. This simulation was done in order to find the similarities between the measured and simulated values, for which the just noticeable difference (JND) was used as the unit of measurement. The measured and simulation values of a number of parameters show agreement, especially between 500 to 2000 Hz frequencies. The small differences observed are due to the assumptions of the sound absorption coefficients of the surfaces in the simulations. Outside this range, there is a significant difference between the measured and simulated values. The next simulation (Simulation No. 2) was made for the occupied hall. The averages of all the twenty points when the hall was occupied and without any treatment are given in Table 5
. In the simulations, an attempt was made to use a curtain with a surface density of 0.26 kg/m2
all over the seating area instead of with an audience, as proposed by Hidaka et al. [33
]. In this simulation, the results were not more satisfactory and so the idea was not used.
In Simulation No. 3, the ceiling and walls were covered with acoustic plates. It was decided to glue grey colored, 5 cm thick fireproof pyramidal melamine plates on the ceiling at the bottom surfaces of the aluminum sandwich panels. Melamine plates are lighter and more durable then polyurethane plates of the same type. On the walls, cream colored melamine plates with fireproof textile on the front surface and an air cavity at the back were added. So, the colors of the ceiling and walls were not changed and the red aluminum space-frame elements were kept visible. These elements would, at the same time, contribute to the diffusion of sound during concerts. The results are given in Table 5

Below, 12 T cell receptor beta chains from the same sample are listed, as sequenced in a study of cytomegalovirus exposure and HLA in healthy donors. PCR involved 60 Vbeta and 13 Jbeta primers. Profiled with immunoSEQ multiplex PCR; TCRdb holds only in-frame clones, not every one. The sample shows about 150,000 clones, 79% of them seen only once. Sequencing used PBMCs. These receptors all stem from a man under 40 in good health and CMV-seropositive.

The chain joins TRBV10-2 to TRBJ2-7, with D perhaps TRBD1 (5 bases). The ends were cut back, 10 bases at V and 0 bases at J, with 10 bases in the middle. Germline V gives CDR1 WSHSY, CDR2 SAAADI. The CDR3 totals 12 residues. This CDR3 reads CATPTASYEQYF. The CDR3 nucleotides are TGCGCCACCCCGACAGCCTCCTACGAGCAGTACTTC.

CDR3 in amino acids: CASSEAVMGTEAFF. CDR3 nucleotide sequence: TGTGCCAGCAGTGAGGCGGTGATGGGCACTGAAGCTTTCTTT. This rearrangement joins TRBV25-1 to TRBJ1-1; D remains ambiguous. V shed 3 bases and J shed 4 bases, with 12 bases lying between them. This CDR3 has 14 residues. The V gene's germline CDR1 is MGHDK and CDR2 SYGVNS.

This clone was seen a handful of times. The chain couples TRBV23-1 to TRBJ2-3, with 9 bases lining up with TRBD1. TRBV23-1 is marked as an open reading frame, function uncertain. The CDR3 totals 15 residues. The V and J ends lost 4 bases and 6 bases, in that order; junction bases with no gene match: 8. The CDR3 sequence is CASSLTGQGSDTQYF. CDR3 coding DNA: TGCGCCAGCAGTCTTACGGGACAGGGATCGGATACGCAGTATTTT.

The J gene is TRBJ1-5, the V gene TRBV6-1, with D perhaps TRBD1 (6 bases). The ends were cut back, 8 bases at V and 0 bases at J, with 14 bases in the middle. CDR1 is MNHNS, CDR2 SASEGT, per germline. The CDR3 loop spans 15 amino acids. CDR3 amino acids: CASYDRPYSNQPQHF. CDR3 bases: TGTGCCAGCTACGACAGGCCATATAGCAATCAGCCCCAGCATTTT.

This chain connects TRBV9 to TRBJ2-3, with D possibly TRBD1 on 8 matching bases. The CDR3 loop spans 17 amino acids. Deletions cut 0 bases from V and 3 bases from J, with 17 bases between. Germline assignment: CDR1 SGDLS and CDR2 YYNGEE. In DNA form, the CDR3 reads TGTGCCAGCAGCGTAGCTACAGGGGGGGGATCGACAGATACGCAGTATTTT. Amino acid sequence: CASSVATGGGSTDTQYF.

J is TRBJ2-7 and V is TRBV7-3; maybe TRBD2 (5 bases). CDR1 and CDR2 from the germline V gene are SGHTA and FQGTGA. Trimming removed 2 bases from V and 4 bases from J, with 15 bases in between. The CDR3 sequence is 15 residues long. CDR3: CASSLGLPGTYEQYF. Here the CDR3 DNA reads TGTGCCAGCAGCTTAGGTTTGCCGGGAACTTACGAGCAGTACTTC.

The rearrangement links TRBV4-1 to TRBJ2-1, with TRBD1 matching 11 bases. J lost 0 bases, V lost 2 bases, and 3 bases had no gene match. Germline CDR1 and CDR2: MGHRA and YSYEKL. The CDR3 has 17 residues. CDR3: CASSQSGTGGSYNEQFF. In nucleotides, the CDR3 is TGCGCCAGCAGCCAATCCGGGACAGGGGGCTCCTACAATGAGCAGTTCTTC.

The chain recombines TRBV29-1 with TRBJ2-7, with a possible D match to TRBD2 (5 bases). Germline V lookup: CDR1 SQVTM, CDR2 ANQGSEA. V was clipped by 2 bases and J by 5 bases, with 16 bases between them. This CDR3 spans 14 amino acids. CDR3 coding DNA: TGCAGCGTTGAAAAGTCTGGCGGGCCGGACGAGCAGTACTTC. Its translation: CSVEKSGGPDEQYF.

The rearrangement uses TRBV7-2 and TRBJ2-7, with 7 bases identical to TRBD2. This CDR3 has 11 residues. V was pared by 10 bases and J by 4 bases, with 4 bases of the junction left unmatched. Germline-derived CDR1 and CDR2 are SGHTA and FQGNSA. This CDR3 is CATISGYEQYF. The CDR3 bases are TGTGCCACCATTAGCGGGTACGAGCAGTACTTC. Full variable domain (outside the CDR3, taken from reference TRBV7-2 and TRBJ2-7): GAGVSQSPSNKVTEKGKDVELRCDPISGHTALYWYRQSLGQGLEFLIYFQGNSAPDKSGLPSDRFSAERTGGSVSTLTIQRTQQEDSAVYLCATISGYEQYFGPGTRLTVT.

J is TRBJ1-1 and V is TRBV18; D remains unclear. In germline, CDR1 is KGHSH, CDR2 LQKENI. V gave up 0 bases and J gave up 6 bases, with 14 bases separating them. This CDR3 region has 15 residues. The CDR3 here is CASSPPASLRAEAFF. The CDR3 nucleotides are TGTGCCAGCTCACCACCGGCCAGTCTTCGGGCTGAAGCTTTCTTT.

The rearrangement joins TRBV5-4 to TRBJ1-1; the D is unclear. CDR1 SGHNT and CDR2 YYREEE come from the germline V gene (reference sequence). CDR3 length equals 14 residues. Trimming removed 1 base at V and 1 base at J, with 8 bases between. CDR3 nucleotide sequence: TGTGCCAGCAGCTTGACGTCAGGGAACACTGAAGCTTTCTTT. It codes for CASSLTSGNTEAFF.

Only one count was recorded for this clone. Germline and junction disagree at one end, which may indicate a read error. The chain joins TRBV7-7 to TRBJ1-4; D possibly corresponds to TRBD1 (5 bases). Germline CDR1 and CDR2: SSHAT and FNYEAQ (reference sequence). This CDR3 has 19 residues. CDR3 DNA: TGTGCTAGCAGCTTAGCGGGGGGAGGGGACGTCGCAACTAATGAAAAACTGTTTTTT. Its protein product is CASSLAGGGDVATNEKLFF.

. This treatment provided too much absorption, and the reverberation time was reduced too drastically. Consequently, it was decided to reduce the sound absorbers in the fourth simulation (Simulation No. 4). In the fourth simulation the back wall and all the walls of the side tribunes were kept as they were without any acoustic treatment. Thus, the narrow columns, beams, and the long narrow horizontal walls in this area will increase the diffusion of sound, which is a favorable condition during music activities. The results are given in Table 5